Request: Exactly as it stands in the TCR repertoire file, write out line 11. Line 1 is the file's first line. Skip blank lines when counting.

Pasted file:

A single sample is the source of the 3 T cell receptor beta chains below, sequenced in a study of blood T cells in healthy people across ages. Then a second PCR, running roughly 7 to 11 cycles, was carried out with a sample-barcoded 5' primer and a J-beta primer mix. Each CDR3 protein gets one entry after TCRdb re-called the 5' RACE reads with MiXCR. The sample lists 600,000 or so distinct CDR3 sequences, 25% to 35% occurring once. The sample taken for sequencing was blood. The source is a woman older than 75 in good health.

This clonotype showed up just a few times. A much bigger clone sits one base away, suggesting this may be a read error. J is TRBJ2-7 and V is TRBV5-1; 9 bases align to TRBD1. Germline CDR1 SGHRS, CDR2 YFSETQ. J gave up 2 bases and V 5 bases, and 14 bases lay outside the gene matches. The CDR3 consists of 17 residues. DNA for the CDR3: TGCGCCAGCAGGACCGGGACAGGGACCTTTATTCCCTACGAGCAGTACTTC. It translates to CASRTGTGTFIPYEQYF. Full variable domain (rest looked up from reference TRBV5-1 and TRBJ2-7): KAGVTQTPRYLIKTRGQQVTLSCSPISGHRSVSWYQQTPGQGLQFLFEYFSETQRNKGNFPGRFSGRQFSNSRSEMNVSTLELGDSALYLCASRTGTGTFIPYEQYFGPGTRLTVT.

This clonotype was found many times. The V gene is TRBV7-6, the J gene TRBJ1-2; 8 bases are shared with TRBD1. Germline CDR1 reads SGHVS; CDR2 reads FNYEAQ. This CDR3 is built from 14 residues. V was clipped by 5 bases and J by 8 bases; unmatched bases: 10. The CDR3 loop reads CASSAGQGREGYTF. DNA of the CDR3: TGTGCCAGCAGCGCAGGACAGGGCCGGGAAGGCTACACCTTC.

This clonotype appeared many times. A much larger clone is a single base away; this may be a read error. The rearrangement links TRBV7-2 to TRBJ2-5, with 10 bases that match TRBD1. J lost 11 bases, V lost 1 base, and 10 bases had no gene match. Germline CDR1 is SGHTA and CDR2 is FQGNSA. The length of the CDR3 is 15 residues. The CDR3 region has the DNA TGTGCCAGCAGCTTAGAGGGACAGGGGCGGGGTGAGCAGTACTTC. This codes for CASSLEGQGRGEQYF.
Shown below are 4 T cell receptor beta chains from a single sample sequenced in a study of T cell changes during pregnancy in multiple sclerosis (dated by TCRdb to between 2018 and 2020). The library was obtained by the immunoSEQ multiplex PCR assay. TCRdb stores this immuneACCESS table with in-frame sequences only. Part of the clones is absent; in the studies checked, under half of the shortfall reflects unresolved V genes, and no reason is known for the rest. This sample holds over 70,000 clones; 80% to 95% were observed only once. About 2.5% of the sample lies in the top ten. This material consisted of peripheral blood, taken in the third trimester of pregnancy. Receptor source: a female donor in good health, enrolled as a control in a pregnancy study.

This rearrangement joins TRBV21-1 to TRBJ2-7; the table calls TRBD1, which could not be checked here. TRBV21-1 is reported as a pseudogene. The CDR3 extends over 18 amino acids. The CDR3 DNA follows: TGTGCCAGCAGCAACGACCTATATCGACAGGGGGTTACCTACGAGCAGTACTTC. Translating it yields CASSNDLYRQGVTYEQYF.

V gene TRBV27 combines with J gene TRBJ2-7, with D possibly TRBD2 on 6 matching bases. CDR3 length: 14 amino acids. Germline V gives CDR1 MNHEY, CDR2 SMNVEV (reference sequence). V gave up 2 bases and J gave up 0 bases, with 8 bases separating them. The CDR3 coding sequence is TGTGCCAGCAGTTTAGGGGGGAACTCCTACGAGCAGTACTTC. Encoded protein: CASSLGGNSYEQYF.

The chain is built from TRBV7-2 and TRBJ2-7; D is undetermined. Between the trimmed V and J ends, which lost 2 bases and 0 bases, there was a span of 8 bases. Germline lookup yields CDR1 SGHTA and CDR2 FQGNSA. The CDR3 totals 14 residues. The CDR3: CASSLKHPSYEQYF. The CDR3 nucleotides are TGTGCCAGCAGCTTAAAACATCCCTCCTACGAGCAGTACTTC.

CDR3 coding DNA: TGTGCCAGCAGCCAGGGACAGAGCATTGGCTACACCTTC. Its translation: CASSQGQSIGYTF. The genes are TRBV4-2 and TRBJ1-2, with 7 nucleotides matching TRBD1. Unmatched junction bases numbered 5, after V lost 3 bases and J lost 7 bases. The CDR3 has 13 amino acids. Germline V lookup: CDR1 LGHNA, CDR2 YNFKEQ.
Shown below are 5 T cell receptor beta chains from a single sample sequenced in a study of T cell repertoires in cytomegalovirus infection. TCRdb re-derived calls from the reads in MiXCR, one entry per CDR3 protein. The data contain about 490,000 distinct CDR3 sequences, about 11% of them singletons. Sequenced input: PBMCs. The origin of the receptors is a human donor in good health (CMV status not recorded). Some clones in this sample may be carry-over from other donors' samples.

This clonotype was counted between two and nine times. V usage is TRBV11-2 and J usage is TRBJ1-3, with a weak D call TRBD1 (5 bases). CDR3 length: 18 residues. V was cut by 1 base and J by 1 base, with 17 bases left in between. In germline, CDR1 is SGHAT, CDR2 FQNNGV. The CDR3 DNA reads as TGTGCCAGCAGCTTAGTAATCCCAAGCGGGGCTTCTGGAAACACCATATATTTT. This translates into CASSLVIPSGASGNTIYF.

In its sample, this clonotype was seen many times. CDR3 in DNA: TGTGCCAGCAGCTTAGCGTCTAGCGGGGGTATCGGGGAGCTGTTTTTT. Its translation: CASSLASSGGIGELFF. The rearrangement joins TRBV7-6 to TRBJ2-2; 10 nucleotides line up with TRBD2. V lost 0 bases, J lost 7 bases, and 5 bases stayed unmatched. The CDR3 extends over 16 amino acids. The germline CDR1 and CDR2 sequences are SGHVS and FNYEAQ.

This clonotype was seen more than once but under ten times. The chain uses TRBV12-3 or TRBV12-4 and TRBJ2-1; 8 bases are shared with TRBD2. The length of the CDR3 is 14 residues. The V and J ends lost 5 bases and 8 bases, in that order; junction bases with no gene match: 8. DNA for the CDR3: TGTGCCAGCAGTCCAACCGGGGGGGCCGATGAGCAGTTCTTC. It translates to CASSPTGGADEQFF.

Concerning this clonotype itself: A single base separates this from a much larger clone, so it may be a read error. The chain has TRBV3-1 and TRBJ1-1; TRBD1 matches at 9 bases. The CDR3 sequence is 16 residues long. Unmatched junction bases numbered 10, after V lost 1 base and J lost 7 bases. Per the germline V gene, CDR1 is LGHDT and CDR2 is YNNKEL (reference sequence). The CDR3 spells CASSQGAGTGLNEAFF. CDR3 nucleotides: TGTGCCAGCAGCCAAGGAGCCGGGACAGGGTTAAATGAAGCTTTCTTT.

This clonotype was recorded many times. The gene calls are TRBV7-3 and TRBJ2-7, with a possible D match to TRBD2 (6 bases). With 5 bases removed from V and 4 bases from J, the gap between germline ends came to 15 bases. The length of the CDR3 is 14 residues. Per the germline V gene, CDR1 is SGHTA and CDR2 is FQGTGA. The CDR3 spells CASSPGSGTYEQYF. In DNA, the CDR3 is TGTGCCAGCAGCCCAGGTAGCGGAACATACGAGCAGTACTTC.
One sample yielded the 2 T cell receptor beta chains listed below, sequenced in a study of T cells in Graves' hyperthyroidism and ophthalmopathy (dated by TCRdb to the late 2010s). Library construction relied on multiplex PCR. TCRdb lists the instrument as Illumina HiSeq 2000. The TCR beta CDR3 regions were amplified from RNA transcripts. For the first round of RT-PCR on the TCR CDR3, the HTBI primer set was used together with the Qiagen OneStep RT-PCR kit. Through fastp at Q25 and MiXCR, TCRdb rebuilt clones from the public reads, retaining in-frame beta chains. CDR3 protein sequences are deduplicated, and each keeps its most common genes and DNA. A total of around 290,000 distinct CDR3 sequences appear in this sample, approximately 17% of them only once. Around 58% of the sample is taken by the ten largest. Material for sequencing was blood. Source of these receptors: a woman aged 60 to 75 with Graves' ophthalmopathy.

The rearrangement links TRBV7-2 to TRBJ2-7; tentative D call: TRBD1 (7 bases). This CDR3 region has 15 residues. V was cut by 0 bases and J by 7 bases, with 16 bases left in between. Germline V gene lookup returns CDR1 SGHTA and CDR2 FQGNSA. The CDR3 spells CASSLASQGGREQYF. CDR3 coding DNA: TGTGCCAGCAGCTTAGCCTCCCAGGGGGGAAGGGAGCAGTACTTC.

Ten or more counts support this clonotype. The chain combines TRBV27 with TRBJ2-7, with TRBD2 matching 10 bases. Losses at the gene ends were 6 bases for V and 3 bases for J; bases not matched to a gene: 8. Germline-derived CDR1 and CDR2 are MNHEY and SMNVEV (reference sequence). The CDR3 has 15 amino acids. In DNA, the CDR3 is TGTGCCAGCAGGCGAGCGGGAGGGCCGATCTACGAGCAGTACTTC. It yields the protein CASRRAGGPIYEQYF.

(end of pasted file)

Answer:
This clonotype was counted between two and nine times. V usage is TRBV11-2 and J usage is TRBJ1-3, with a weak D call TRBD1 (5 bases). CDR3 length: 18 residues. V was cut by 1 base and J by 1 base, with 17 bases left in between. In germline, CDR1 is SGHAT, CDR2 FQNNGV. The CDR3 DNA reads as TGTGCCAGCAGCTTAGTAATCCCAAGCGGGGCTTCTGGAAACACCATATATTTT. This translates into CASSLVIPSGASGNTIYF.